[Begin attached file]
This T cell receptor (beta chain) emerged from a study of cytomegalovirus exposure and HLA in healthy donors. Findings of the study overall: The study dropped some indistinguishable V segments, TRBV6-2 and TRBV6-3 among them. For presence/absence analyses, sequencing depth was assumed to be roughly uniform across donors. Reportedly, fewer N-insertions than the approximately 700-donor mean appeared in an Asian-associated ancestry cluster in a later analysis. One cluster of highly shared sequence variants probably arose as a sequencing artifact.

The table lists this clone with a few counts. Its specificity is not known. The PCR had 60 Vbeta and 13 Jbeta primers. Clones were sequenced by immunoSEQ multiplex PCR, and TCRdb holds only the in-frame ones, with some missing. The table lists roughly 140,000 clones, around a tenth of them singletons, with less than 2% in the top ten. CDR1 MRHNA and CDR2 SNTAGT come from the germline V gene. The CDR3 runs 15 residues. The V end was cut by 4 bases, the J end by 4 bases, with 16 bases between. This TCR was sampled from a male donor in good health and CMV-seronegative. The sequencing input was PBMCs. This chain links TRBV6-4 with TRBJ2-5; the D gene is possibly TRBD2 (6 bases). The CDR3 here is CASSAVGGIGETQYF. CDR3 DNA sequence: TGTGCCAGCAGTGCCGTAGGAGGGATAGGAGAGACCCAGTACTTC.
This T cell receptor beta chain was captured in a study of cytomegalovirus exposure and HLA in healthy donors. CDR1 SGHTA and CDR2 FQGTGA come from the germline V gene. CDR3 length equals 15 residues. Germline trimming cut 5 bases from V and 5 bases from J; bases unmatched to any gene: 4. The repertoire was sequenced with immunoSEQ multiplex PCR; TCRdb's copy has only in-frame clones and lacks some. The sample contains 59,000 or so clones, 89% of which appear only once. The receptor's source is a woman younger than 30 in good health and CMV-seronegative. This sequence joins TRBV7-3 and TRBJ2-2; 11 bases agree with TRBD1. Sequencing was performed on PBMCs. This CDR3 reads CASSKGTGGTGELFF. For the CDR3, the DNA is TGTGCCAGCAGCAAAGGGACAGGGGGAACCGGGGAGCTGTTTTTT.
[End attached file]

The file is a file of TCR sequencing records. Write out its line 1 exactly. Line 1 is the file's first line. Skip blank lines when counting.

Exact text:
This T cell receptor (beta chain) emerged from a study of cytomegalovirus exposure and HLA in healthy donors. Findings of the study overall: The study dropped some indistinguishable V segments, TRBV6-2 and TRBV6-3 among them. For presence/absence analyses, sequencing depth was assumed to be roughly uniform across donors. Reportedly, fewer N-insertions than the approximately 700-donor mean appeared in an Asian-associated ancestry cluster in a later analysis. One cluster of highly shared sequence variants probably arose as a sequencing artifact.